abhayahasta (अभयहस्त).—m (S) The hand stretched forth (as of an idol or a Raja), in re-assurance or in token of favor; the holding out of the golden sceptre.Source: DDSA: The Aryabhusan school dictionary, Marathi-English
abhayahasta (अभयहस्त).—m The hand stretched forth in reassurance.
Marathi is an Indo-European language having over 70 million native speakers people in (predominantly) Maharashtra India. Marathi, like many other Indo-Aryan languages, evolved from early forms of Prakrit, which itself is a subset of Sanskrit, one of the most ancient languages of the world.
Kannada-English dictionarySource: Alar: Kannada-English corpus
1) [noun] a particular mode of holding one’s hand (as a deity) that assures favour, boon, grace, safety, etc.
2) [noun] a palm cover made of gold or silver, for the deity’s hand which is indicating safety.
3) [noun] (fig.) an assurance against any impending danger.
Kannada is a Dravidian language (as opposed to the Indo-European language family) mainly spoken in the southwestern region of India.
See also (Relevant definitions)
Ends with: Varadabhayahasta.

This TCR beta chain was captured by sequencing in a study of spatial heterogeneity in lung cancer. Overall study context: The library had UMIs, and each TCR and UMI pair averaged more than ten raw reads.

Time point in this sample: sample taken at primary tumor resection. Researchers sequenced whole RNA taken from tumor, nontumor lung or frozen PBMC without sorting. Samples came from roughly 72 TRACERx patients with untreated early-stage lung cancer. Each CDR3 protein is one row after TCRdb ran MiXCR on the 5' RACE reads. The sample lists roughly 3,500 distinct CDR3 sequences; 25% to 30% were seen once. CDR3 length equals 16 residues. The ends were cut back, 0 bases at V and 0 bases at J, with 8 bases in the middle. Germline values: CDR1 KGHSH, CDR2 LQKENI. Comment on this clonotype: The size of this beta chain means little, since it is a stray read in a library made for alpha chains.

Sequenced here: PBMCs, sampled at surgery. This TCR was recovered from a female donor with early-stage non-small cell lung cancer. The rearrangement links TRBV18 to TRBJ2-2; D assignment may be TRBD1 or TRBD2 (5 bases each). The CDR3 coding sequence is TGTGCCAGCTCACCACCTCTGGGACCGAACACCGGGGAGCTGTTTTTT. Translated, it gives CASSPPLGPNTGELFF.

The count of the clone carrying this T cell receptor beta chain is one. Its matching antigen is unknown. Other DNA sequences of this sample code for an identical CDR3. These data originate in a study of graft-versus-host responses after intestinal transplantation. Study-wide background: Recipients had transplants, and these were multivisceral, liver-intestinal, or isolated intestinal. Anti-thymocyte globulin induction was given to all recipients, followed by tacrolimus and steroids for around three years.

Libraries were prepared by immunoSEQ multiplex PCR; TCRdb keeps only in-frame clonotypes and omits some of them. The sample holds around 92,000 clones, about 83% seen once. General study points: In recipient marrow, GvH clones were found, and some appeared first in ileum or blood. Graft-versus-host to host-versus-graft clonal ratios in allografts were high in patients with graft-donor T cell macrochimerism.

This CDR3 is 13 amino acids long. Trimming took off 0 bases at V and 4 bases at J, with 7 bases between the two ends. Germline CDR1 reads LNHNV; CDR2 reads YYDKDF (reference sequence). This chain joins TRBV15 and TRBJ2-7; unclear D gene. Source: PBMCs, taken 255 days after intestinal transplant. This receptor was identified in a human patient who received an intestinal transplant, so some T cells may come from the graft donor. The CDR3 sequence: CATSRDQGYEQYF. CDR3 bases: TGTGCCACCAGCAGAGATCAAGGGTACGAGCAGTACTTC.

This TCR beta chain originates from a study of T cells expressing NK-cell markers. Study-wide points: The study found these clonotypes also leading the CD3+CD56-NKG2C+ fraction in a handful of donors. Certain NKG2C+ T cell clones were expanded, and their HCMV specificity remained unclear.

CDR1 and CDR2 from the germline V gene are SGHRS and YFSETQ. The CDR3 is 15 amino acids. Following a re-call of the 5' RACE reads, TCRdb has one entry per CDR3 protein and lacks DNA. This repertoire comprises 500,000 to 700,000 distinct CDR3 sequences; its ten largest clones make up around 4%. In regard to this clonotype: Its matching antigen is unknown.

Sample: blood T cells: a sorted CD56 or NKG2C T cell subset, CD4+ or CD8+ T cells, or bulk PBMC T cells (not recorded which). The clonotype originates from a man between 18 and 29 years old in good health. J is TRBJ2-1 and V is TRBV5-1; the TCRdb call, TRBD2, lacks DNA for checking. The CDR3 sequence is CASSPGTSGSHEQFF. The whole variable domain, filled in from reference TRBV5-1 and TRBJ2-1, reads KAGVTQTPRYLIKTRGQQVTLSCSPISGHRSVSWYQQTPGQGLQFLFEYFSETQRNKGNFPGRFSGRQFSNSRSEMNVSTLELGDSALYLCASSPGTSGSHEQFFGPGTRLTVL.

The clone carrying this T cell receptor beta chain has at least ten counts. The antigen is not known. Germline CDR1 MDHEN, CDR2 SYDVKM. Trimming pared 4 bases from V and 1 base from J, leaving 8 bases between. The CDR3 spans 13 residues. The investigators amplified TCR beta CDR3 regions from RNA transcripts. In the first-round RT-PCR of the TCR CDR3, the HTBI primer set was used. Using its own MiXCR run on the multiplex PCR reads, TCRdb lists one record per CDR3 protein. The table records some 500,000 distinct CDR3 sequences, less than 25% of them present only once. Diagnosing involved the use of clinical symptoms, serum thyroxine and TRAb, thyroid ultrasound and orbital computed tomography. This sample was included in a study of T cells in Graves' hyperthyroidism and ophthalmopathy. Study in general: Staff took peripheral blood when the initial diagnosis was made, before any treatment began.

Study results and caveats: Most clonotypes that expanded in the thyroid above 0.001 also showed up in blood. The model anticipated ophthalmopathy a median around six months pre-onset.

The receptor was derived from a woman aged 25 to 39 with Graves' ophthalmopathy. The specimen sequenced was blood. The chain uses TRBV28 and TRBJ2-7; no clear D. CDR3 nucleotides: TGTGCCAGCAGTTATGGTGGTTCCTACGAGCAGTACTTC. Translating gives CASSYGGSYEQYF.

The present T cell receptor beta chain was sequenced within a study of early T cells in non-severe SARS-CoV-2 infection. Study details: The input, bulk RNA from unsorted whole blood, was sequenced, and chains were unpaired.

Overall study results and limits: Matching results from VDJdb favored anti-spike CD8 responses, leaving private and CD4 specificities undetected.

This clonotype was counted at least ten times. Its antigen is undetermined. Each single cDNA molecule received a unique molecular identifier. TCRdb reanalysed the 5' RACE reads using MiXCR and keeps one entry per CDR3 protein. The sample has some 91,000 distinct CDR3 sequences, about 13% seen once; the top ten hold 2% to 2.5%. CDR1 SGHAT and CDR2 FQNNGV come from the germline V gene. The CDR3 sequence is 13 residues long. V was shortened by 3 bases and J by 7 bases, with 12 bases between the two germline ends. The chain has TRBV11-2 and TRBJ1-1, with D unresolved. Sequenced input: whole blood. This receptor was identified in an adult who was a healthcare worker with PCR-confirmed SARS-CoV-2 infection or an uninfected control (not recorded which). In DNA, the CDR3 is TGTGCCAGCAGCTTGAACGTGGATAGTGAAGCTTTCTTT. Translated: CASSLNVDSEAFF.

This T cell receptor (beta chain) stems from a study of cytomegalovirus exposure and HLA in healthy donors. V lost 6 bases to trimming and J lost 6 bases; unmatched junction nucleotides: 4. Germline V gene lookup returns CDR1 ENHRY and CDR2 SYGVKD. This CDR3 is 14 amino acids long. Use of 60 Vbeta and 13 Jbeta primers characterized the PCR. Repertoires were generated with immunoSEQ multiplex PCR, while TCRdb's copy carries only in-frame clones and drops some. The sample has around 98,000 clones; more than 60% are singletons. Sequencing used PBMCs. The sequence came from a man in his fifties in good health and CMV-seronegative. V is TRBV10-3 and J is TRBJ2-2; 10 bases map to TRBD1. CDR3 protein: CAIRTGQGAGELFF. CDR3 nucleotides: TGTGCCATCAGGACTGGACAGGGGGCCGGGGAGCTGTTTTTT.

Full-text (+16): Abhayasta, Abhayamudra, Shani, Shanaishcara, Uma, Gouri, Ambikai, Kanambikai, Shanishvar, Patakahasta, Abhaya, Venkatacalapati, Akilanteshvari, Urdhvatandava, Shanishvara, Danahasta, Varadahasta, Arana Valli, Anjalihasta, Karuppana.
Search found 6 books and stories containing Abhayahasta, Abhaya-hasta; (plurals include: Abhayahastas, hastas). You can also click to the full overview containing English textual excerpts. Below are direct links for the most relevant articles:
Brihat Samhita (by N. Chidambaram Iyer)
Early Chola Temples (by S. R. Balasubrahmanyam)
Bronze, group 2: Age of Aditya I (a.d. 871-907) < [Chapter XI - Sculpture]
Bronze, group 3: Age of Parantaka I (a.d. 907 - 950) < [Chapter XI - Sculpture]
Sittannavasal Frescoes-III < [January-February 1931]
Manikanteesvara Temple: Kani Pakkam < [January – March, 1989]
Maha Prajnaparamita Sastra (by Gelongma Karma Migme Chödrön)
Appendix 4 - The brahmanical trimūrti (Śiva, Viṣṇu and Brahmā) < [Chapter IV - Explanation of the Word Bhagavat]
Jnaneshwari (Bhavartha Dipika) (by Ramchandra Keshav Bhagwat)
The Religion and Philosophy of Tevaram (Thevaram) (by M. A. Dorai Rangaswamy)
Chapter 1.1 - Arurar’s Language of Mythology < [Volume 2 - Nampi Arurar and Mythology]
Chapter 3.1 - Tripurantaka-murti (burning down of the three castles) < [Volume 2 - Nampi Arurar and Mythology]